Searching for Keith
July 10, 2019 8:59 AM   Subscribe

A detective’s quest reveals how one idealistic fisheries observer may have collided with criminals and desperate migrants—and paid for it with his life. (cw: human trafficking, murder, rape)

In the years before he went missing, the observer had become increasingly preoccupied with the lawlessness he saw on the world’s oceans—and the dangers encountered by observers, who sometimes face hostility from captains and crews. He tried repeatedly to convince fisheries managers to pay attention and implement changes that would strengthen observer safety, with little success. Almost no one who knew Davis and understands the ruthlessness observers sometimes face believes his disappearance was an accident.


posted by poffin boffin (3 comments total) 16 users marked this as a favorite
My life is so easy and sheltered. I am thankful.
posted by clawsoon at 12:13 PM on July 10, 2019

This is a beautiful article, but it ends exactly as expected. One wonders at people, in these days, who persist in the belief that a lone individual with no government or law-enforcement connections can solve an international case and bring a perpetrator to justice. The common adventure-story narrative has something like this, a crime against an individual in a remote place, triggering events that bring down the proud oppressors, but in fact that never actually happens. The proud oppressors are brought down by conflict with other proud oppressors.
posted by Seaweed Shark at 1:39 PM on July 10, 2019 [2 favorites]

I didn't inspect the fishing industry, but I spent a good chunk of my career working far afield in 3rd world contexts that were very often unstable nation-states (places like Somalia, Chad, Niger, Zimbabwe, Pakistan, Afghanistan, etc.). And my job was conducting Supply Chain assessments and helping to identify where funds were being siphoned off via the nearly endless forms of graft that thrive like parasites on global supply chains as they pass through lawless territories and the international waters between them.

I lost team members under suspect conditions. People who were responsible for chasing down corruption and putting a stop to it. My teams were not wildly popular in our organization or with those outside our organization that were facilitating things like vendor kickbacks, off-the-books payments, on-the-books accounting gymnastics, you name it.

I think at the time I was so, so focused on doing a net "good" in our world, helping to ensure that more donor dollars reached the worst-off beneficiaries in the most horrific conditions. So focused that I didn't always stop to consider my personal safety in perspective of the much larger beast I was confronting. I had hostile environment awareness training, I was basically well prepared to be kidnapped at any time (and how to best try to avoid it). I had to shelter in place and emergency evac on multiple occasions. It strains the consciousness, always having an eye over one shoulder, always making sure you're not being followed when you're driving. More than once I was at the wrong end of the barrel of a gun, but somehow I came out unscathed, at least physically.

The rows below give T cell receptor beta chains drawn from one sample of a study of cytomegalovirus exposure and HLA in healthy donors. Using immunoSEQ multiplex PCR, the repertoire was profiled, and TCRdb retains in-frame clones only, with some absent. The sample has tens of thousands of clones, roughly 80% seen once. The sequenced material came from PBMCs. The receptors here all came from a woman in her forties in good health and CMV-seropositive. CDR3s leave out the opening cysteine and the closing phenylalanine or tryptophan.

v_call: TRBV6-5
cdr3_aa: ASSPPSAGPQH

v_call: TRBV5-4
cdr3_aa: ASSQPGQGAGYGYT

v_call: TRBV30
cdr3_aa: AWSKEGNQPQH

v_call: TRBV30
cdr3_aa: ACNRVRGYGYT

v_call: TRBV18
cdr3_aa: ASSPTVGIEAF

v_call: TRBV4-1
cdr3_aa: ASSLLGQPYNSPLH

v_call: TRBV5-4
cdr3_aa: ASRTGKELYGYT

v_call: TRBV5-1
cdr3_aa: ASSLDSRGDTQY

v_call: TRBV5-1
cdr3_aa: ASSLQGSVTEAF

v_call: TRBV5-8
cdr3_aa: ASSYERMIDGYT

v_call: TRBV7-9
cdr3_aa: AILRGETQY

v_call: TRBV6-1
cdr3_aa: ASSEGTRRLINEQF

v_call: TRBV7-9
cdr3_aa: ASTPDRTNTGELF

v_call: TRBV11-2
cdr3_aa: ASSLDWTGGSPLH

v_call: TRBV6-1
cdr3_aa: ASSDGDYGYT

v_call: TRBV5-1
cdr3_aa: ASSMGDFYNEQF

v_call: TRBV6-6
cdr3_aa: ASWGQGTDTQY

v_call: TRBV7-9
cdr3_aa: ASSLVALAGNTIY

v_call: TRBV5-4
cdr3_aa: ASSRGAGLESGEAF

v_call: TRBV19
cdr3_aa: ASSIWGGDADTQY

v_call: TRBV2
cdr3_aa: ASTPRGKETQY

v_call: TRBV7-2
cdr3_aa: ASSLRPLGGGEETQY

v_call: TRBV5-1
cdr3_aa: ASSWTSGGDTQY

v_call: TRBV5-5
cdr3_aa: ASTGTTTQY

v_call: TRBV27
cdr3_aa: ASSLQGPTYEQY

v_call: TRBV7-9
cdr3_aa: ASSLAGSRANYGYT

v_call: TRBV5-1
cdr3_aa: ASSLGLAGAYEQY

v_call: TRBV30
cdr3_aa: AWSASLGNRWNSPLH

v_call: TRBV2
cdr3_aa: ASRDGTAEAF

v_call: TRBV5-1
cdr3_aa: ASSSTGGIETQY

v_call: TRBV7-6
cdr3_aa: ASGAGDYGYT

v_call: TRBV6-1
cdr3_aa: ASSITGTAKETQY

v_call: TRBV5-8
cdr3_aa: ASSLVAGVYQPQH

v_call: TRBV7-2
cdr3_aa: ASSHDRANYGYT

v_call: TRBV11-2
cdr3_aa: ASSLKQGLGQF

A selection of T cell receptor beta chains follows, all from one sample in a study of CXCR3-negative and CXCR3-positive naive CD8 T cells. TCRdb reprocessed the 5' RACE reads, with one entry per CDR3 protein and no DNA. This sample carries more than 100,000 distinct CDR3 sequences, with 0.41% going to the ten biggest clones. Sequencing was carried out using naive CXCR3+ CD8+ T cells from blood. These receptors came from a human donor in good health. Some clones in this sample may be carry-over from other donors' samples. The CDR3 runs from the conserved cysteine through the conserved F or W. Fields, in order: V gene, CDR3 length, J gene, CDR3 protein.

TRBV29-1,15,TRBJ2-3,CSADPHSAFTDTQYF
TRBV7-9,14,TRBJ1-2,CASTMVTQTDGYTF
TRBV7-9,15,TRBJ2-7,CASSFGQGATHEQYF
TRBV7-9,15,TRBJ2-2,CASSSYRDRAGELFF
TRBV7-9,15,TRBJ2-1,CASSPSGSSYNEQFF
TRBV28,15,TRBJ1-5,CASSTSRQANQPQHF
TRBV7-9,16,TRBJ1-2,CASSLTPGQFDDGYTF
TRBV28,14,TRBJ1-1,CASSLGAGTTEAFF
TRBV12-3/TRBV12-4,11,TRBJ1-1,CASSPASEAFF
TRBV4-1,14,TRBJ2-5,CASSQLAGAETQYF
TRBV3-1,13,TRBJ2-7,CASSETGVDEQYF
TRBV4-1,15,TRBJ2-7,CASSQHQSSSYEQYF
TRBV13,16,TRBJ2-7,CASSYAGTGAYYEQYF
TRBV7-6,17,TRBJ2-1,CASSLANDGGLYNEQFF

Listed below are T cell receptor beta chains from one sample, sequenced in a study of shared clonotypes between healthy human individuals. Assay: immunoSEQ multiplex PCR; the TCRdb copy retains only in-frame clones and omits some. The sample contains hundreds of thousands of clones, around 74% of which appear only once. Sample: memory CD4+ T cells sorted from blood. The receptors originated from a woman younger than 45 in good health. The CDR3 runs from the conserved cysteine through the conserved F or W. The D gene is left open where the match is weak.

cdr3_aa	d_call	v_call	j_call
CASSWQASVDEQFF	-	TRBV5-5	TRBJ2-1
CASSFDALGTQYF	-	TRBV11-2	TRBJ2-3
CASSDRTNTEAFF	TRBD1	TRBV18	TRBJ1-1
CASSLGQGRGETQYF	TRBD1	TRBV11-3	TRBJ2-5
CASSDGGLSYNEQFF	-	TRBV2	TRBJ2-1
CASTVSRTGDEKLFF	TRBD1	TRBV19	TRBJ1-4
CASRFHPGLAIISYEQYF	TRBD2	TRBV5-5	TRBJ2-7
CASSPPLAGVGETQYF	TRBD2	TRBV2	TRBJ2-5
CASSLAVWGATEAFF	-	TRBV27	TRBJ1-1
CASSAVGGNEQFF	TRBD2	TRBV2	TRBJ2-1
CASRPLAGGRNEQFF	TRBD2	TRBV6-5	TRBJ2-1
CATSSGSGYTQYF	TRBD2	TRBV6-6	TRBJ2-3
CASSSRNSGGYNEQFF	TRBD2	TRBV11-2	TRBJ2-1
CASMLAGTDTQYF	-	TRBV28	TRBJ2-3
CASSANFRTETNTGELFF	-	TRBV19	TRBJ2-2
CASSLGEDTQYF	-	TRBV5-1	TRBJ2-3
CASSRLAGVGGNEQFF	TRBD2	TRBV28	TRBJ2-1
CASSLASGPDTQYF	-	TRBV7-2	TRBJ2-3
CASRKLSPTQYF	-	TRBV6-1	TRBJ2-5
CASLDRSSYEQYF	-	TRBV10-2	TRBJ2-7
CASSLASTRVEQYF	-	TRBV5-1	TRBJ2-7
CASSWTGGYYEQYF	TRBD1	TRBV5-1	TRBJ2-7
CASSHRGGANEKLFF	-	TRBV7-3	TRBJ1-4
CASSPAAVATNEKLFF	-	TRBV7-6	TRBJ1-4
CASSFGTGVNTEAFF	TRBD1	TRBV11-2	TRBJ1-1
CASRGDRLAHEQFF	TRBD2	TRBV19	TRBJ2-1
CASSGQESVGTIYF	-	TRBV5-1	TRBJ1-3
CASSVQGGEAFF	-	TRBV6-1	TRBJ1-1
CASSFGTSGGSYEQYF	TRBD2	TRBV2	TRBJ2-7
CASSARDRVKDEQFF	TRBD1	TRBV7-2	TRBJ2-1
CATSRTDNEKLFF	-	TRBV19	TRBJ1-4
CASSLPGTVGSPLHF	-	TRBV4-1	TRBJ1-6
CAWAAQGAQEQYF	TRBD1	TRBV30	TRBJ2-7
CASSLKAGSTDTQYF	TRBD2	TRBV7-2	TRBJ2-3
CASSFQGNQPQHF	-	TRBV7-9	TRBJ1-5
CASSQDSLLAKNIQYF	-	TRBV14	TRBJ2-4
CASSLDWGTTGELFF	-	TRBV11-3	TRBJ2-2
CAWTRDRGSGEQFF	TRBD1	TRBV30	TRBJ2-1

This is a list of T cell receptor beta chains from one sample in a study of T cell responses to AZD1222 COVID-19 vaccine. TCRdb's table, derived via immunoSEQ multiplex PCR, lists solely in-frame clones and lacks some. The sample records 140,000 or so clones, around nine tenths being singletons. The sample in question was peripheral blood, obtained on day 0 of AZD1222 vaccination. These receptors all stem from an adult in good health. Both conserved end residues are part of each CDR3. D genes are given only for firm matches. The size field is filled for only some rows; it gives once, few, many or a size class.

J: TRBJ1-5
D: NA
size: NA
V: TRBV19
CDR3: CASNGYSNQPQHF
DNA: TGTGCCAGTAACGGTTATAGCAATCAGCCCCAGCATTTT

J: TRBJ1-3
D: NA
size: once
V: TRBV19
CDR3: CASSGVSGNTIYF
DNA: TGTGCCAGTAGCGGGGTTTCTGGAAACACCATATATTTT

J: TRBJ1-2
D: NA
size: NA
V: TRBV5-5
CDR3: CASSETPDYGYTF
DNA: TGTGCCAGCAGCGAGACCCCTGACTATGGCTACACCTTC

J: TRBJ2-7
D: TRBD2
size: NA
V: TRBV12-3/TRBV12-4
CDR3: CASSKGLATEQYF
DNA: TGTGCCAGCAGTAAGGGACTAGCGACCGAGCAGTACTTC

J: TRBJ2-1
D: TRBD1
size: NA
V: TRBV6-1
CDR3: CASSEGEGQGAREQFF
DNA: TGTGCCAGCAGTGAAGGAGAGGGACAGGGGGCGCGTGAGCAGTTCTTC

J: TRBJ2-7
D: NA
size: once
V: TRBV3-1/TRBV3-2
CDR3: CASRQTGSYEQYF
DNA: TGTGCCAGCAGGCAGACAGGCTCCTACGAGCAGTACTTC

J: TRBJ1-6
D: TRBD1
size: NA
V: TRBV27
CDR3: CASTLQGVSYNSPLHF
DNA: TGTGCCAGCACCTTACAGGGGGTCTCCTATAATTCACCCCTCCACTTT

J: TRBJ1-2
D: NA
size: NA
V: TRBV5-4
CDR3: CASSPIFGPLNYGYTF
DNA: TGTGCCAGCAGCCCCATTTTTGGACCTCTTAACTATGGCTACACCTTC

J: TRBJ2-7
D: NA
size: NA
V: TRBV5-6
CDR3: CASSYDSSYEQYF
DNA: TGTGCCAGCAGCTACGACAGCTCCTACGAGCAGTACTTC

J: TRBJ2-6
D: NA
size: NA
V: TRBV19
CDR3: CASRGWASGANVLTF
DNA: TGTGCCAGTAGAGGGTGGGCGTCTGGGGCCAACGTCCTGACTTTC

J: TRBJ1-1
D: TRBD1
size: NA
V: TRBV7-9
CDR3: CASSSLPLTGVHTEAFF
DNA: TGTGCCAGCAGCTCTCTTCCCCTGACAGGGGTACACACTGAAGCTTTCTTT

I got sick, very sick, like needed to be hospitalized sick, many times. Sometimes in countries where the doctor and I didn't speak the same language. I probably dodged more medical bullets than real ones.

And of course, I did my own fair share of self-medicating. I'm not saying Davis did that, like the people in the story said, but I would have a lot of compassion for him if he did, whether or not it contributed to his disappearance. The world is hard when everyone is pretending to tolerate you all day and you know they'd rather you just weren't there, and the only safe place you have is a small room to hunker in. Those walls close in fast.

I've been at sea, and I can contemplate the vastness and utter remoteness that one feels on a ship offshore. But I absolutely can not imagine being as alone and on the margin that Davis' work must have been. Nobody wants to die, but maybe in some small way his end was an end to a suffering of sorts.

Fuck those companies, the corrupt people on those ships, and the people responsible for investigating his disappearance. They should all be committed to the deep for what they're doing or turning a blind eye to.

I hope Davis' family and friends can somehow find some solace.

posted by allkindsoftime at 9:26 AM on July 11, 2019 [10 favorites]

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